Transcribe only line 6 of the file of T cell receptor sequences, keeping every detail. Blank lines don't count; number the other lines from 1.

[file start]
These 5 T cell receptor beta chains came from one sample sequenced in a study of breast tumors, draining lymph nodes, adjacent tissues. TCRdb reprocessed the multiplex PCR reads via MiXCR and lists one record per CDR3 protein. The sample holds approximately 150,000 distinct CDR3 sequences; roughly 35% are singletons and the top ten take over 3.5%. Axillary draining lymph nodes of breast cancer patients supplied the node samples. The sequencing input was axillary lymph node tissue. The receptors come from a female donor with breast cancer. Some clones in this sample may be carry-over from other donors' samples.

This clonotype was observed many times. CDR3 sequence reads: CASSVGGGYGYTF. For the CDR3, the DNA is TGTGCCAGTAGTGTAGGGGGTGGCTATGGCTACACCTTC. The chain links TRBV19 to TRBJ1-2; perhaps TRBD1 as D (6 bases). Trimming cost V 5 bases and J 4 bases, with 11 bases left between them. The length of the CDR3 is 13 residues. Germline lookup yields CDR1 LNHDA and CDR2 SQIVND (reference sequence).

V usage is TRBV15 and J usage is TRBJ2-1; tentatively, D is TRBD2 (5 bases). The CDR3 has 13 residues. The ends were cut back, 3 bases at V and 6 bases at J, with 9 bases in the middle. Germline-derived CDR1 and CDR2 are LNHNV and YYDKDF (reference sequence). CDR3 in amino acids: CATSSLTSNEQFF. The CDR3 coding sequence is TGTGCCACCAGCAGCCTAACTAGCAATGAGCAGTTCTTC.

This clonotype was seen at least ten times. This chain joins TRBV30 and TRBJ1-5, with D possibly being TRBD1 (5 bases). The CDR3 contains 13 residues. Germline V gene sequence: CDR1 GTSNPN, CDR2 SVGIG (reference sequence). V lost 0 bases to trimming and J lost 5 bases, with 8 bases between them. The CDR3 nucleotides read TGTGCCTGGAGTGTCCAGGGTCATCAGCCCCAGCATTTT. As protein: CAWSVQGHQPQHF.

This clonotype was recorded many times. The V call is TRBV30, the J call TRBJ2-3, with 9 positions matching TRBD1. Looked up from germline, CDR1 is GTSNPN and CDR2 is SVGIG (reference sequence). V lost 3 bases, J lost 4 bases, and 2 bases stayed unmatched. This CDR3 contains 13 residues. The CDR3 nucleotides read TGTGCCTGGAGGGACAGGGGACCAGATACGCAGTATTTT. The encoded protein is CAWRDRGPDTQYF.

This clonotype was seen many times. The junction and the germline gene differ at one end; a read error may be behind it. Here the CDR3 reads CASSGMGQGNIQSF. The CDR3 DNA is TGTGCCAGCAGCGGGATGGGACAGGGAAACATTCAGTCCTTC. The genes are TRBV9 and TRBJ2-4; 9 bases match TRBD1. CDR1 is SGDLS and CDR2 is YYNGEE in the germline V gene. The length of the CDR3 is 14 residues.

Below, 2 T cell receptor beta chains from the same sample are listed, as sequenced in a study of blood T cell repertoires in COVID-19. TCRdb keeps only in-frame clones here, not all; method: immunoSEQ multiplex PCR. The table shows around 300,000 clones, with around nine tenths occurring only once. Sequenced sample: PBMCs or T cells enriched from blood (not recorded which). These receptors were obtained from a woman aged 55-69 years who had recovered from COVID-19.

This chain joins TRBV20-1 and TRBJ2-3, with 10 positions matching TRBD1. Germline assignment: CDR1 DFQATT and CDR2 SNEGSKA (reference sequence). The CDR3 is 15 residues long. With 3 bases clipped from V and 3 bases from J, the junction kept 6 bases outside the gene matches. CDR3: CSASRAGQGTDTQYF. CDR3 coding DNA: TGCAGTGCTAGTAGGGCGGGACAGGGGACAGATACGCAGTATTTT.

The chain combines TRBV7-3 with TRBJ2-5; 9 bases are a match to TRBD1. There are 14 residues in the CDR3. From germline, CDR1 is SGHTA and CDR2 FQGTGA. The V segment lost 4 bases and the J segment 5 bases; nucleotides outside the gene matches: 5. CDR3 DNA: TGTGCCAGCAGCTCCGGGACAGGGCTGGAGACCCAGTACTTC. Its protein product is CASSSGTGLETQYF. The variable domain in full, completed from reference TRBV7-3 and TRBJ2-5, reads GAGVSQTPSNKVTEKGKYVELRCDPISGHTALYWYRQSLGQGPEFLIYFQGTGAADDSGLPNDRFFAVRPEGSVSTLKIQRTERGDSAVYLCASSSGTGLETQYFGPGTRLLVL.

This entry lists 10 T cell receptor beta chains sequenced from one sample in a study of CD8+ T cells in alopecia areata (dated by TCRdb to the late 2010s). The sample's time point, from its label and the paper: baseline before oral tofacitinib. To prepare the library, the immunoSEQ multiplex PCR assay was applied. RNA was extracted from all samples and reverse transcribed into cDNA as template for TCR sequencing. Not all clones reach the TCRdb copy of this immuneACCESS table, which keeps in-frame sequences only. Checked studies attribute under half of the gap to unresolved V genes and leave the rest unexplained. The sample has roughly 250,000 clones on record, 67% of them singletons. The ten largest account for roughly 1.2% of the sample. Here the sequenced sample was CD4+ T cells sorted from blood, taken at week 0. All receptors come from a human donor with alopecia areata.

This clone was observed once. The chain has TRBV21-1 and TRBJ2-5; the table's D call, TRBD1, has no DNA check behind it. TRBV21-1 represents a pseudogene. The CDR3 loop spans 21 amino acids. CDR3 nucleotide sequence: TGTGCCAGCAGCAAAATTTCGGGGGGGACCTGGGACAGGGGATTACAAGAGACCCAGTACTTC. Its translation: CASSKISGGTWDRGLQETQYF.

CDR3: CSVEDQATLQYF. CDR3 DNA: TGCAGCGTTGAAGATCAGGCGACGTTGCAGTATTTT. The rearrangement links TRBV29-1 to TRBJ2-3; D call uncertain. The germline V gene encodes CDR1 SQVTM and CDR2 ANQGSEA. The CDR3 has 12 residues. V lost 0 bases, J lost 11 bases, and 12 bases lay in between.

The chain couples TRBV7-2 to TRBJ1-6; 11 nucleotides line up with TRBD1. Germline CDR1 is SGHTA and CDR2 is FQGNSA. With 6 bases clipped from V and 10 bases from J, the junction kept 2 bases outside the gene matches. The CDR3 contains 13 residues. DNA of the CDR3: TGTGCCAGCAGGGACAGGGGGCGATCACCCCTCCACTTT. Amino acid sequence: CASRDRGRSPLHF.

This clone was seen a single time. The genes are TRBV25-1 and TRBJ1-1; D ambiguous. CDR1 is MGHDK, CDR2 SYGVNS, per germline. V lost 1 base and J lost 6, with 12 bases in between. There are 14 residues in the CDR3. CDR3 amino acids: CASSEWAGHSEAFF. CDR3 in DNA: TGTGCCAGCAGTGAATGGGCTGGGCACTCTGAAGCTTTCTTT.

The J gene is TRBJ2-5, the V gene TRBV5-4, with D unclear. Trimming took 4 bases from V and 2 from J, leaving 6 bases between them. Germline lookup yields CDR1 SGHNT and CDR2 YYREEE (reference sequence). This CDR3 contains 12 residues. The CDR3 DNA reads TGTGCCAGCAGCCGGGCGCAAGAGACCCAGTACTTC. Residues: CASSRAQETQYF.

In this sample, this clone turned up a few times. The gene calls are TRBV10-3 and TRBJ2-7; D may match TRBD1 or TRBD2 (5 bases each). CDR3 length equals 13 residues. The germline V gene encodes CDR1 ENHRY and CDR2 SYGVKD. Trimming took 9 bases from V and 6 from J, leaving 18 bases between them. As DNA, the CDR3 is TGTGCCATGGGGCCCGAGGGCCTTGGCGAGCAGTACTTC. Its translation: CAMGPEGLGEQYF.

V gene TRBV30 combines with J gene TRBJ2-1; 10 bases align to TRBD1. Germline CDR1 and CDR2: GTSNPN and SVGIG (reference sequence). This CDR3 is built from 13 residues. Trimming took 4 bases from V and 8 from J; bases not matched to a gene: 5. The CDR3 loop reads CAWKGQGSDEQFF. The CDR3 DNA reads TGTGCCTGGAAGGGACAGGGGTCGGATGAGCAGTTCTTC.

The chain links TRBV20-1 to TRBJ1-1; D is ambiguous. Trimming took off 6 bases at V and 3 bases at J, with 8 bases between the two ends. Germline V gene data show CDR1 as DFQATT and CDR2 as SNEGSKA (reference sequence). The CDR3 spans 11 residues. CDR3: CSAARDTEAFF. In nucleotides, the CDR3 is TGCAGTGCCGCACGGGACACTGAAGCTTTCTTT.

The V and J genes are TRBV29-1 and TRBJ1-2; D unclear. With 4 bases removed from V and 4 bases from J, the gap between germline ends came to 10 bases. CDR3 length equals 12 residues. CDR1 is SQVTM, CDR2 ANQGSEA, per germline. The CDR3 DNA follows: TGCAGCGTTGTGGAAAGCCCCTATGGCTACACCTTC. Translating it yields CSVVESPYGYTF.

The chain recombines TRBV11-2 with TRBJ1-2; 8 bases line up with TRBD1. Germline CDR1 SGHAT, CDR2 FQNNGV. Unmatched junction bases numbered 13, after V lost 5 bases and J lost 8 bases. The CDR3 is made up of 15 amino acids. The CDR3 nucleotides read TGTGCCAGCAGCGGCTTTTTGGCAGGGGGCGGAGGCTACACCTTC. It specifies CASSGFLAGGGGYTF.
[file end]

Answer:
This clonotype was seen many times. The junction and the germline gene differ at one end; a read error may be behind it. Here the CDR3 reads CASSGMGQGNIQSF. The CDR3 DNA is TGTGCCAGCAGCGGGATGGGACAGGGAAACATTCAGTCCTTC. The genes are TRBV9 and TRBJ2-4; 9 bases match TRBD1. CDR1 is SGDLS and CDR2 is YYNGEE in the germline V gene. The length of the CDR3 is 14 residues.